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Boston Red Sox should have seen this coming with Bobby Valentine

Bobby-Valentine-becomes-B-007Count me among the masses who scratched his head upon learning the Boston Red Sox hired former Texas Rangers manager Bobby Valentine to run the team.

Bobby Valentine. In Boston.

Baseball is baseball everywhere, but some markets are a better fit for certain personalities. Bobby V in Texas is OK. Bobby V in Boston does not feel like a fit.

The Red Sox begin a two-game series against the Texas Rangers in Boston on Tuesday. The season is not two weeks old and Bobby V made some headlines when he called out Kevin Youkalis. 

Now Bobby V had to issue an apology.

Bobby V doesn't do it intentionally or with any malice, but things have a way of coming out of his mouth that sound wrong. Valentine managed the Texas Rangers from 1986 to 1992 when he was fired. He later managed in Japan and the New York Mets, so it's not as if this is a dumb baseball man.

He is bright. He can be charming. He is candid. He is camera-ready, and always good for a quote or a sound bite. It's also about Bobby Valentine. He is a story. That can work in some markets, but in Boston it feels like a match around dry wood.

What Boston needed was not necessarily another Terry Francona, but a baseball guy who understood he was not the story. Francona may not be a baseball genius or see the game the way Bobby V does numbers wise, but Francona was smart enough to be a side character in the Red Sox traveling circus.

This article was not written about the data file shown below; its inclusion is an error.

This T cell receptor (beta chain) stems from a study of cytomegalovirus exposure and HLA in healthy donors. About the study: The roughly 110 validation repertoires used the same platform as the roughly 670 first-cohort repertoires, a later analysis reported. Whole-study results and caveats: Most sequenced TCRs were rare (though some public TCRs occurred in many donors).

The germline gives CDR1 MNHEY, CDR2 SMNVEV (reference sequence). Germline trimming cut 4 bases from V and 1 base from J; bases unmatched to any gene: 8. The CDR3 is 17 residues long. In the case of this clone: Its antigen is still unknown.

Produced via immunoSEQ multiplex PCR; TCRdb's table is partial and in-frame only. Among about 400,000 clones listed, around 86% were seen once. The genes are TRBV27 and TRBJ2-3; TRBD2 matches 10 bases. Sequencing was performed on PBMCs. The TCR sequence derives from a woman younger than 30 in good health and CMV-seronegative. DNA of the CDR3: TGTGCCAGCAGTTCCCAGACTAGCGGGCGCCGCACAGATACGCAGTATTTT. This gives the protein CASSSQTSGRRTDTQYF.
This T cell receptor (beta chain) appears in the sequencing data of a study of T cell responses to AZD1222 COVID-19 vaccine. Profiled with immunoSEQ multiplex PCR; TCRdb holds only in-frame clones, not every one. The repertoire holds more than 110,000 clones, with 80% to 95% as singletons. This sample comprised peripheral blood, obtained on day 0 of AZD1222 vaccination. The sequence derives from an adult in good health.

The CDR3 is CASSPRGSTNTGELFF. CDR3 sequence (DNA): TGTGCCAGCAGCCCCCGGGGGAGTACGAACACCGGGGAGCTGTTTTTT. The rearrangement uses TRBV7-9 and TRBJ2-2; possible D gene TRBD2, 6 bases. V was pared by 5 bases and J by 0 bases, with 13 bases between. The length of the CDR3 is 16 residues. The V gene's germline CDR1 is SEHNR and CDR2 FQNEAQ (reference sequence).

FranconaTerry Francona survived in Boston for eight seasons. The last time a Red Sox manager lasted that long was Joe Cronin in the 1940s.

Francona lasted because he won - two World Series, five playoffs - and because he managed personalities, and the media. Other than the Yankees, there is no harder gig in baseball than Red Sox manager. How you handle those who cover the team on a daily basis is almost as important in how you manage a starting rotation.

Tito was on the Texas Rangers' staff in 2002 when I covered the team, and he had the ability to roll with things as well as anyone. I vividly recall an '02 spring training game in Florida when a group of rowdy Phillies fans were mocking and ridiculing Tito, who had managed the Phillies in the late '90s. As he walked towards the dugout towards the fans, he waved and shot them a wide, sincere, smile. The fans were immediately happy, and Francona had made friends for life.

Francona had a way of difusing situations easily, whereas Valentine's personality will likely only encourage them. Valentine has a way of creating something where there is nothing. That's OK if you are in Texas. That's dangerous in Boston.

Much of the Red Sox job is about difusing situations, which is why Bobby Valentine in Boston never made any sense. 


Facebook Mac Engel



i agree it bobby valentine doesnt seem like a good fit.

Bob In Arlington

Frankly, I read the Valetine quote in the Providence Paper and don't see the slam on Kevin? He didn't call him out, Valetine simply made an observation of his physical and emotional progression during this seasonal slump.

If players are that sensitive to comments then they should be in the minor leagues where they get NO press.

Professional athletes are TOO pampered these days. They are paid millions to play games. Try finding a job in the real World where their job performance is mostly taken for granted and almost never rewarded, except in sales.

Maybe if professional athletes were paid on their production then the level of play might vastly improve.


hey mac...its a 2 game series, not 3...get your facts straight dude!!!!

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